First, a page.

In bedrooms around the world couples are talking, and when one member of the pair leads a family business, the influence from the other side of the pillow is often underestimated.  Whether they run mom-and-pop stores or global businesses, what spouses are saying to each other matters.

The intimate bonds between partners give them access to information and the opportunity to play an influential role in each other’s lives. People involved in intimate relationships know the power a partner has to motivate and inspire or to distract and devastate. Intimate relationships create their own unique “balance sheets” that regulate behavior. Partners often can sense intuitively how to gain power and influence and they know where the emotional “hot-buttons” are that can be used to even almost any score. For most, this power carries across the multiple roles in their lives, affecting relationships with family, friends, colleagues and business associates.

Many successful business leaders and entrepreneurs acknowledge the positive influence of their intimate partner on their careers.  In fact, successful individuals often credit the support, encouragement, determination, and even the “nagging” of a spouse committed to a shared vision of success as being primary factors in their commercial achievements. Yet most of us are unaware of how the subtleties of relationship dynamics can likewise undermine a couple or a family in business together.

A business success or some other significant gain, such as an inherited ownership stake, by one member of a couple can upset a balance unconsciously calibrated over many years. Even a seemingly positive event can threaten a relationship in subtle ways. Conversely, a perceived failure by one of the partners could be just what the relationship needs to ensure its survival, perhaps by making the partners feel more like equals. And a shift in a couple’s unconsciously held relationship balance sheet can either feed or frustrate the needs of an enterprise that is unwittingly entangled in the intimate power struggle.

Consider the case of a couple referred recently, bitterly accusing each other of disrespectful and controlling behavior and on the verge of a divorce. During more than forty years of marriage, the wife had built a successful enterprise that supported her family and garnered her significant public recognition. Then, coincident with her waning business influence and pending retirement, her husband received a significant inheritance, including an interest in a successful business. Enjoying his newfound wealth and the interesting opportunities associated with it, the husband felt newly invigorated, developing interests outside the sphere of his wife’s influence. This new “success,” left unacknowledged by the well-intentioned marriage therapists they had already consulted, was a major stress, upsetting the balance of the marriage. Their difficulty in navigating this next stage in their personal lives was also having a significant impact on their children and extended families, as well as on the employees and customers of two businesses.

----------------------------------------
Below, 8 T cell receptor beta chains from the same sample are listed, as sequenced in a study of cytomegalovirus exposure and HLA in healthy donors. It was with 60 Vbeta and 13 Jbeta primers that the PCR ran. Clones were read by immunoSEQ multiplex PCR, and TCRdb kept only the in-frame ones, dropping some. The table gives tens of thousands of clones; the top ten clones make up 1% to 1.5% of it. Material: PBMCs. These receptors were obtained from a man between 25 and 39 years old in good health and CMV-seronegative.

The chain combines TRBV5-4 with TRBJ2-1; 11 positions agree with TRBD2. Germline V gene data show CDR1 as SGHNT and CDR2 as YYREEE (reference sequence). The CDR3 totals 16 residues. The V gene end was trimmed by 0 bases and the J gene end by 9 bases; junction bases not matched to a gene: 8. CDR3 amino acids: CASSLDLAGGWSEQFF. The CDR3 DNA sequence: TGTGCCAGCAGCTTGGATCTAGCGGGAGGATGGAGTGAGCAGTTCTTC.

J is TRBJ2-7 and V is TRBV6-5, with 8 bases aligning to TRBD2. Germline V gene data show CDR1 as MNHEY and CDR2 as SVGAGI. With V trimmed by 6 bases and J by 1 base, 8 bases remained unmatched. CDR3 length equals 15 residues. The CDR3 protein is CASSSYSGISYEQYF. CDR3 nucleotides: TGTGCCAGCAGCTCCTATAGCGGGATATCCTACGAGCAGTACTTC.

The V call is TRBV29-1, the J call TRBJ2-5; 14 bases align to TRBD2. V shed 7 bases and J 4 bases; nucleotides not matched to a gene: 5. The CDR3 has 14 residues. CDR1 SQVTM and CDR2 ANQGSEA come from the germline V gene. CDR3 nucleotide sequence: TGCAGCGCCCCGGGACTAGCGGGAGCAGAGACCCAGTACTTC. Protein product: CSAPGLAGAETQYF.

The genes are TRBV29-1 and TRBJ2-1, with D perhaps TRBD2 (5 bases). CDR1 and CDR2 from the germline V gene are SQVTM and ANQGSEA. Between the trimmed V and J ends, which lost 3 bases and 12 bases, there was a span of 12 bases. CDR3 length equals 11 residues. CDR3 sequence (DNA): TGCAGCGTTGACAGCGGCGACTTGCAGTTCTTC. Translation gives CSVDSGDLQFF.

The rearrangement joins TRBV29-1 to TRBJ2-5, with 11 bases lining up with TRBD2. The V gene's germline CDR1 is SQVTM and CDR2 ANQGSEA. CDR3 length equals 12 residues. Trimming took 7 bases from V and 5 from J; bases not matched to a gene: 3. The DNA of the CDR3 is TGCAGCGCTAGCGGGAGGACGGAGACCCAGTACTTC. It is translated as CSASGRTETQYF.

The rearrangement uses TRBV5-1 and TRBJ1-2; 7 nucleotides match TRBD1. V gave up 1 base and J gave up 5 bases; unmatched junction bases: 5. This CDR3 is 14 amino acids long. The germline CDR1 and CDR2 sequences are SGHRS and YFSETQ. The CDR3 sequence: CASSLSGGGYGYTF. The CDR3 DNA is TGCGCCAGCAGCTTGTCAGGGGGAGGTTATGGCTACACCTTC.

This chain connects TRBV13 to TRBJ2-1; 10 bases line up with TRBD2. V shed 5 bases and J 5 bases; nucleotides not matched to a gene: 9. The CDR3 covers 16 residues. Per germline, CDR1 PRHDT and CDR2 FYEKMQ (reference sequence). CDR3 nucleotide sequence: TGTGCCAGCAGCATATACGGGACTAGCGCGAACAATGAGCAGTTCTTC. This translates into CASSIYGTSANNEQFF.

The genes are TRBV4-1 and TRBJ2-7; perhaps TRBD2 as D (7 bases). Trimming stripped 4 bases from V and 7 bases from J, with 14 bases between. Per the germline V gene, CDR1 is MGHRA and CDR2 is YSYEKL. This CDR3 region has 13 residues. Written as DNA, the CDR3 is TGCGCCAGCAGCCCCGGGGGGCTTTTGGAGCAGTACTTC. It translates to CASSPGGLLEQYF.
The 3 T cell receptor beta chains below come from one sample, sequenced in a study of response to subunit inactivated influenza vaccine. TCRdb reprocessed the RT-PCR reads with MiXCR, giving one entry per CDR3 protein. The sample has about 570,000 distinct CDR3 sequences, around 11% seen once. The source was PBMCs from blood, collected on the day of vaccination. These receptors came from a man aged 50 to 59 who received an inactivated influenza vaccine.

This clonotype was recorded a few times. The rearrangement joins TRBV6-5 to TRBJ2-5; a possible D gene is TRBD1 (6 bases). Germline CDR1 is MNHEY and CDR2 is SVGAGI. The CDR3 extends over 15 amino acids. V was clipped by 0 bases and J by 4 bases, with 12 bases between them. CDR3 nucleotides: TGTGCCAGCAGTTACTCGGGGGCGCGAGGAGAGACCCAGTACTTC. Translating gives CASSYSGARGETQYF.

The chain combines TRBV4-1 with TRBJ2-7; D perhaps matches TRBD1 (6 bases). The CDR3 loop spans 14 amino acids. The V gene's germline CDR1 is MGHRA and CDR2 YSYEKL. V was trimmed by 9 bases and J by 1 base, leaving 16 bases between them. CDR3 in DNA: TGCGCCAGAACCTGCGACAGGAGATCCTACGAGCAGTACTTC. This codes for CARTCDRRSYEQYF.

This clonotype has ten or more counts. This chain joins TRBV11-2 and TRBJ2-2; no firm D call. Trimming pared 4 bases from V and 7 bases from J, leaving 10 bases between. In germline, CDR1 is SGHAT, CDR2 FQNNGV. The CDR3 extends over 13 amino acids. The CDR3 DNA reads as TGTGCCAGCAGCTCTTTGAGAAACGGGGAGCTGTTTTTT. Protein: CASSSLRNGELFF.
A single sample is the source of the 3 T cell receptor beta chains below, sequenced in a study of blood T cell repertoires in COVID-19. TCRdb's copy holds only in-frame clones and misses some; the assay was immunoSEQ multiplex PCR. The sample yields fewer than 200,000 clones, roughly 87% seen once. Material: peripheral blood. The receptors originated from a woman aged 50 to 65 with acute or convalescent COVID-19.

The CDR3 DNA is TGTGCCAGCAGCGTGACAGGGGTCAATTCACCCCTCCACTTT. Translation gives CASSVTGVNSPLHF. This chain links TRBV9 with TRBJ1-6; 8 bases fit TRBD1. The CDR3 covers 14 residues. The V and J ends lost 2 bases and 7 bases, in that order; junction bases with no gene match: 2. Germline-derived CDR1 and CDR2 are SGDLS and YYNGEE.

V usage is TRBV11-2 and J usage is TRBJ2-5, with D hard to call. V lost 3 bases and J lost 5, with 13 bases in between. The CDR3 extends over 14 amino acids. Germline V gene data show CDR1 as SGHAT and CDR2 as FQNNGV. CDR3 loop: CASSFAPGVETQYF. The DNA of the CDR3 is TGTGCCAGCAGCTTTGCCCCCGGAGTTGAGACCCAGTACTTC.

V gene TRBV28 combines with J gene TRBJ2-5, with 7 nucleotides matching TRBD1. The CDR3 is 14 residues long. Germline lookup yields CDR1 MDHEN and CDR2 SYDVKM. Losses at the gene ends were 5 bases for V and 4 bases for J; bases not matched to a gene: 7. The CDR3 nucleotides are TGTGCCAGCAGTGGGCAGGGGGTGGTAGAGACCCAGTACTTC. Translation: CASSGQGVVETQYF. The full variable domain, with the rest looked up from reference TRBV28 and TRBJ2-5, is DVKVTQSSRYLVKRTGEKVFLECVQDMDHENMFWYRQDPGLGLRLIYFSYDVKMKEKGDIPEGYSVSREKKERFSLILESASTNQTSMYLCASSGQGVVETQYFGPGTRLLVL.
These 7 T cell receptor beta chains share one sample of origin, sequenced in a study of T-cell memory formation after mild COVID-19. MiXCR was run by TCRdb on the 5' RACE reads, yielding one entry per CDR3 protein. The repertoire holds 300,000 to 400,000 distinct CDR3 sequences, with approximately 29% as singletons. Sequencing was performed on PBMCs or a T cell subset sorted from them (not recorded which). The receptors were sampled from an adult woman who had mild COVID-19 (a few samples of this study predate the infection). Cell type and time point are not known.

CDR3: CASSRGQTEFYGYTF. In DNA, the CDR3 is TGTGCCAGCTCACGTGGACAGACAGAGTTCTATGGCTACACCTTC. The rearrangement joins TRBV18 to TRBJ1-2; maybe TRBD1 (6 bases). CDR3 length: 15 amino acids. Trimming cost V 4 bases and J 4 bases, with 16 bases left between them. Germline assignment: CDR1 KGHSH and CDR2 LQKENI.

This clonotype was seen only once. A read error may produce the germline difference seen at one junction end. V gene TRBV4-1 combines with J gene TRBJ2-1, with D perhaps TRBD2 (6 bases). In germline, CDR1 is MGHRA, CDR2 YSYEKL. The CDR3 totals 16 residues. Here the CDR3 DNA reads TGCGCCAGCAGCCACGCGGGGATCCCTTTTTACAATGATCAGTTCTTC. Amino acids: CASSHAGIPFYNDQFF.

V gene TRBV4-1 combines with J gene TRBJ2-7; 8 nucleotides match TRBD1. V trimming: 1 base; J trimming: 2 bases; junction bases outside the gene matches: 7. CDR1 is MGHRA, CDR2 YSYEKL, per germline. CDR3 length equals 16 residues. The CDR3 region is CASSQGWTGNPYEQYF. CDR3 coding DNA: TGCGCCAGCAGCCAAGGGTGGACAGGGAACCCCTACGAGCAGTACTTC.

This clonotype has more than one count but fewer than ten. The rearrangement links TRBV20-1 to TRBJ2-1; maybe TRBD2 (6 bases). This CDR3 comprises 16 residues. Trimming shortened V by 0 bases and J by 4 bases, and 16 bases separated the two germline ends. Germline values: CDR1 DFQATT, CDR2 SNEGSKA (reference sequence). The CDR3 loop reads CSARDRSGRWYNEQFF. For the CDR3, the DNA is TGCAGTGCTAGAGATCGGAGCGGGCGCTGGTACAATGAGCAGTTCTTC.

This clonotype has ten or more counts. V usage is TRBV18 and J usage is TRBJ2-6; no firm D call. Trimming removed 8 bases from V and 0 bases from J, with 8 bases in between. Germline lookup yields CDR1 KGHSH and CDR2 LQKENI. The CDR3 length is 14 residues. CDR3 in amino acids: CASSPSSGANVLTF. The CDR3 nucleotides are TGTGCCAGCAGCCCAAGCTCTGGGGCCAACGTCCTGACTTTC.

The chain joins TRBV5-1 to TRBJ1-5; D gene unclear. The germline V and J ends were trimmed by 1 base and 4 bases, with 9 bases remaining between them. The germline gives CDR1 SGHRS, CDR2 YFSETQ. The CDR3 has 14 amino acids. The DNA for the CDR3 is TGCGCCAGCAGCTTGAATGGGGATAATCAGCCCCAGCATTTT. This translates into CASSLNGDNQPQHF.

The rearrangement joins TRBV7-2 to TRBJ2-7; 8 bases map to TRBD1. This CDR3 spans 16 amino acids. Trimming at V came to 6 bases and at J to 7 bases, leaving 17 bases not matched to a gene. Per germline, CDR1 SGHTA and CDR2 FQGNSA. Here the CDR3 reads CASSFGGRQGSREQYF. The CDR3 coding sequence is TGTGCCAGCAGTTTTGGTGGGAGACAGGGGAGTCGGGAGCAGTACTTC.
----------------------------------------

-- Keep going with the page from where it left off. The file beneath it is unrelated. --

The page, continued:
Understanding that intimate partners consistently look for an outside person or another external factor to divert attention from their relational conflicts can help make sense of what’s happening when a family business, or a person in it, becomes a potent “pressure relief valve” during marital conflict. In family firms that survive and prosper into successive generations, this tendency to triangulate presents even more intense challenges.  Influential family members who underestimate the power of family business dynamics and are unable to contain and manage their conflicts can cast spouses and in-laws, in particular, in the scapegoat role.  One third-generation member of a prominent family business went so far as to claim that the old proverb about marriage: “For this reason shall a man leave his father and mother and cleave to his wife…” is not possible in a family like hers.  Indeed in family businesses, the contradictory meaning of the word “cleave” has proven to be the experience of many a young couple!

While at times the marital challenges faced by family business members are significantly magnified by the intensities of power, wealth and notoriety, they are not, in their essence, substantially different from those faced by any married couple.  A way to gain a fresh perspective on some of the mysteries of family business is to recognize that the challenges of running a family firm can become a way to regulate the predictable anxieties of couple life. For example, in the absence of a new “guiding purpose” to stabilize an entrepreneur’s marriage, the avoidance of succession planning becomes a major risk factor contributing to family conflict and business failure.

The “avoidance” of succession planning has roots in a founding couple’s developmental struggles, especially when they are strongly identified with their involvement in the family firm.  The couple may unknowingly be “buying time” in the inevitable march towards the end of life.  Additionally, avoiding succession planning prolongs the parenting stage as the founders remain vital to the support of adult children instead of facing the natural and important pain associated with their children’s developmental need to separate differentiate from the family in order to form their own adult identities.

Although the challenges are formidable, there is exciting potential for business owning couples to reflect on the dynamics of their intimate relationship in the context of the financial risks, intense decision-making pressures, and rewards associated with a life led within a successful family firm. And as stewards of the world’s most powerful and enduring economic engine, they would benefit from a better understanding of how their relationship can make a profound contribution to the economic success and the personal growth of families and communities.